```On 7 June 2014 17:48, Roelof Wobben <r.wobben / home.nl> wrote:

> Hello,
>
> Im trying to understand currying.
> I understand how you can add, substract two numbers by using currying.
>
>
I think maybe you don't actually understand what currying is.

Currying basically means: taking a function that takes N arguments, and
turning it into a nested sequence of N functions that each take 1 argument.
The practical use is "partial application", where you assign values to some
of the functions.

For example, take this lambda function:

mean = ->(a, b, c) do
(a + b + c) / 3
end
mean[1, 2, 6] # => 3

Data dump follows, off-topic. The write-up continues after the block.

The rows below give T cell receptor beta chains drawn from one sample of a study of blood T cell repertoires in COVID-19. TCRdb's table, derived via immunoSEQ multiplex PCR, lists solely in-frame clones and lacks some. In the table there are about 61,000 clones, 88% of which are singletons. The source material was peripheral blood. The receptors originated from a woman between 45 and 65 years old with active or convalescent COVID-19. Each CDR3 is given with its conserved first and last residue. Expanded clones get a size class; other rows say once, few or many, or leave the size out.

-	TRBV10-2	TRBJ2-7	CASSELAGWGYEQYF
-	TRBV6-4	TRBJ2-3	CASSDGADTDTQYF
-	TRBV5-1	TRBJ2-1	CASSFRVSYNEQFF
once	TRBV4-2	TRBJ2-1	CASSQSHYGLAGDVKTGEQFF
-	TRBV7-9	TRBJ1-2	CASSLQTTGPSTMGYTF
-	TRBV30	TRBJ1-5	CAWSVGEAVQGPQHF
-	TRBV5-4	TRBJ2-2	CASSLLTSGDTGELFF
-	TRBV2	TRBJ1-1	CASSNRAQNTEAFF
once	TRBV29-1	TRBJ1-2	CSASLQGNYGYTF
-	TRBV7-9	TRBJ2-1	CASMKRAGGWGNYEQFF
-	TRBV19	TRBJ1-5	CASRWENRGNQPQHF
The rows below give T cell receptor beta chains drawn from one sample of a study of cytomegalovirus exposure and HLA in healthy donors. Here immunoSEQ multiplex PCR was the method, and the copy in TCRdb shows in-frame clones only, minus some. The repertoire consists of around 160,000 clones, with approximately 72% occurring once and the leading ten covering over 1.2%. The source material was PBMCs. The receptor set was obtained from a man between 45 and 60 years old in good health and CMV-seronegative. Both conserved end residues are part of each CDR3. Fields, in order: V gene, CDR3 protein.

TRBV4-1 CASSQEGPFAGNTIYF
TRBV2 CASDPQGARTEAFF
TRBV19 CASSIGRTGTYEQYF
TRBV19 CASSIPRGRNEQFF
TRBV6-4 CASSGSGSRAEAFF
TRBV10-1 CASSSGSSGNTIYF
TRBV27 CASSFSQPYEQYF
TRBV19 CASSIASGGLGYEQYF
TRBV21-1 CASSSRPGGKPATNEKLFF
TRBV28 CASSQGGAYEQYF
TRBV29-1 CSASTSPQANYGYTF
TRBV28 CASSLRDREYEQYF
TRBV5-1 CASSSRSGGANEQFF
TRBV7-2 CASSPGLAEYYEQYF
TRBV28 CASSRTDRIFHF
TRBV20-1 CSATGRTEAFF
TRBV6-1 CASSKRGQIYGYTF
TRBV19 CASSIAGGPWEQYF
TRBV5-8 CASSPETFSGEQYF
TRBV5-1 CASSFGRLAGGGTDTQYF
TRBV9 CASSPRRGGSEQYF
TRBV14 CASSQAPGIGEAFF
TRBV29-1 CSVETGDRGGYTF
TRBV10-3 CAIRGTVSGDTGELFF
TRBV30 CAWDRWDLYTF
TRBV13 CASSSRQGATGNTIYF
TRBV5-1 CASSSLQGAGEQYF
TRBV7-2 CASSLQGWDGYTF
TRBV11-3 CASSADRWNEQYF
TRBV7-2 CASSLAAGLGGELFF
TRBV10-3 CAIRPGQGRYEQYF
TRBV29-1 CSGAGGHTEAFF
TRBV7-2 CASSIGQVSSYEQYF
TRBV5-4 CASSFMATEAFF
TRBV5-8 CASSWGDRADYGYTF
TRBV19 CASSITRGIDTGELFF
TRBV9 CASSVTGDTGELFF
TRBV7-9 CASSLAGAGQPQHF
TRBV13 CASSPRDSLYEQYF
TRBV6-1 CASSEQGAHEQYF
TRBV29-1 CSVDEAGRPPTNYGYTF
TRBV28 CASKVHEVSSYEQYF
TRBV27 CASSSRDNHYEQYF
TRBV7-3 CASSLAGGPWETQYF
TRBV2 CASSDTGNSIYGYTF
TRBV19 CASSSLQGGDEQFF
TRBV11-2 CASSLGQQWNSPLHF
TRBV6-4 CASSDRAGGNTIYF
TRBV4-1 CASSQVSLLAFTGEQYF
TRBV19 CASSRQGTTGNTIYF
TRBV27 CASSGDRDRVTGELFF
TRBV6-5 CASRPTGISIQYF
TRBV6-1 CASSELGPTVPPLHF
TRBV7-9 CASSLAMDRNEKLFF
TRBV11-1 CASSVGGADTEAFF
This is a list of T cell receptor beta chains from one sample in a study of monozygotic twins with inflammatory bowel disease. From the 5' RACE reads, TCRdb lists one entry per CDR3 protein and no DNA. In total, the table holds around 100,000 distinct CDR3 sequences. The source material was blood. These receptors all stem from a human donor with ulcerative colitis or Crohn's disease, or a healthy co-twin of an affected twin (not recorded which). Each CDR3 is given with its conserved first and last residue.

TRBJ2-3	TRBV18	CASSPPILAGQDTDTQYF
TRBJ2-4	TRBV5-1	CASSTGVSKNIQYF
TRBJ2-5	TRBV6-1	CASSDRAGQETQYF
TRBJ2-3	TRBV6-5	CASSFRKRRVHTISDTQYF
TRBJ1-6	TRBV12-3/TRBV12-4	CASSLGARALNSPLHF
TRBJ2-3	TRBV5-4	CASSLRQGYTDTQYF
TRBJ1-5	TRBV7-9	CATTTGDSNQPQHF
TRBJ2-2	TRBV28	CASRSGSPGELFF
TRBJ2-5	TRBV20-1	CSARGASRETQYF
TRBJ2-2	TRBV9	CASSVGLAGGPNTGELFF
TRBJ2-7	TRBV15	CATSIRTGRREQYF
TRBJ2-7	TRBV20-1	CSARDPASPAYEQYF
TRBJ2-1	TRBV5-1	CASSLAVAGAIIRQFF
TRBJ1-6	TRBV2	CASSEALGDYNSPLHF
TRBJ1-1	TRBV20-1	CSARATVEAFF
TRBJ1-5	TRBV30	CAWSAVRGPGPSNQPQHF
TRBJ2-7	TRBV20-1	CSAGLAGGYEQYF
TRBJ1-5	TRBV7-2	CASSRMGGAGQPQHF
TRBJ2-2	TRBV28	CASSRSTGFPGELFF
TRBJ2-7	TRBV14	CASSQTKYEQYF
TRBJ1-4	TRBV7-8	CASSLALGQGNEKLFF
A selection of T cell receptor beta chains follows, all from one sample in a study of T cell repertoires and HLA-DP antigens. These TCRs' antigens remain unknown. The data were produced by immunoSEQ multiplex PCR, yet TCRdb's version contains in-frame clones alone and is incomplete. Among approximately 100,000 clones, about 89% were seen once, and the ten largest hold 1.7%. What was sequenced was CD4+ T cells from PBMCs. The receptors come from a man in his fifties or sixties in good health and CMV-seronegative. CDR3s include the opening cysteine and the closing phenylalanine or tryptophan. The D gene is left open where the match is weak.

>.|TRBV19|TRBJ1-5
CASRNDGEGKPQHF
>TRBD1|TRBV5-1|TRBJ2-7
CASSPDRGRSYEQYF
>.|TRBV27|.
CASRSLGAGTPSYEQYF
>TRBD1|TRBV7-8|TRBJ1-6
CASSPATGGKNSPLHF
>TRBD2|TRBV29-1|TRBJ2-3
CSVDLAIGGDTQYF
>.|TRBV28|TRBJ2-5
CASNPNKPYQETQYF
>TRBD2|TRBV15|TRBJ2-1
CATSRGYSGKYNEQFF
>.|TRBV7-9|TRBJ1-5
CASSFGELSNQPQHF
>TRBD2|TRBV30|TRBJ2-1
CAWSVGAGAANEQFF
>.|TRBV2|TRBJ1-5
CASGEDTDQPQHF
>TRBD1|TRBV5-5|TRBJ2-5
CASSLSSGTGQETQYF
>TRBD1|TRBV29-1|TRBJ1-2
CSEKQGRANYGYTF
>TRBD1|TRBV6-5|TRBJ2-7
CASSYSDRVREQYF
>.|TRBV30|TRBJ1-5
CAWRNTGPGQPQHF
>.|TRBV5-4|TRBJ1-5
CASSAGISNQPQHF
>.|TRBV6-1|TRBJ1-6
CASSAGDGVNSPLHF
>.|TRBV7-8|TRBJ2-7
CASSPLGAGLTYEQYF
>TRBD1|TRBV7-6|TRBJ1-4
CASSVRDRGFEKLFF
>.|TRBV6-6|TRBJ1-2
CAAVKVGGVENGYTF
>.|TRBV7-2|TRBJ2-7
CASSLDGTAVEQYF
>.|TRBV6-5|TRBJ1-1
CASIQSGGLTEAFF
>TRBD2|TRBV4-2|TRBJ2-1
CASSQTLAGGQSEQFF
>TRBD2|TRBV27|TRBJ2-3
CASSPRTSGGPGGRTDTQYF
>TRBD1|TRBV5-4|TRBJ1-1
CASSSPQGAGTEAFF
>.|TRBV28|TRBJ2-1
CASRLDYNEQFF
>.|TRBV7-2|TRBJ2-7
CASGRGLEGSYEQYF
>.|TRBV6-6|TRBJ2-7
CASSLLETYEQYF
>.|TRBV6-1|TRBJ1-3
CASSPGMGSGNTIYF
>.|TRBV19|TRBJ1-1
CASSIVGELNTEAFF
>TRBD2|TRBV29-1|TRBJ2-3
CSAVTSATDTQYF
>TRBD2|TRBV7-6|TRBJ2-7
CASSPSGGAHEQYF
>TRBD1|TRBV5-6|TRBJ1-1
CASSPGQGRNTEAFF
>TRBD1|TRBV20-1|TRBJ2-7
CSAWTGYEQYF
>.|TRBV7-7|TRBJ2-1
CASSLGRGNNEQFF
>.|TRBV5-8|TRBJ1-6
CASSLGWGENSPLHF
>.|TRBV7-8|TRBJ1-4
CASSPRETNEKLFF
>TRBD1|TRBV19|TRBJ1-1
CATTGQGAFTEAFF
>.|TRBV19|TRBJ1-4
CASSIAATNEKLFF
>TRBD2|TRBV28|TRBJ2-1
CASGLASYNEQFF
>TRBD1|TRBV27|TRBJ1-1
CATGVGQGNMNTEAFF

It takes three parameters, and returns their geometric mean. It doesn't
make sense to call it with only one parameter.

If I curry it, I get a new lambda function which takes one parameter, and
returns a new lambda function which remembers that parameter, and accepts
the next parameter, etc.:

curried = mean.curry # ~= mean(?, ?, ?)
mean_1 = curried  # ~= mean(1, ?, ?)
mean_1_2 = mean_1 # ~= mean(1, 2, ?)
mean_1_2          # ~= mean(1, 2, 3) => 3
mean_1_2          # ~= mean(1, 2, 9) => 4
mean_1_3 = mean_1 # ~= mean(1, 3, ?)
mean_1_3         # ~= mean(1, 3, 11) => 5

But I want to make it a step harder.
>
> How can I  translate the word "one" by the number 1 so I can use it on a
>
> I tried :
>
> def one 1
>    Proc.new do   |x|
>       x = 1
>    end
> end
>
> but that one does not give the 1 back.
>
>
I can't even work out the intent of that function, to give advice on how to
make it work. Does this not do what you want?

def one
1
end
3 + one # => 4

Cheers
--
Matthew Kerwin
http://matthew.kerwin.net.au/
```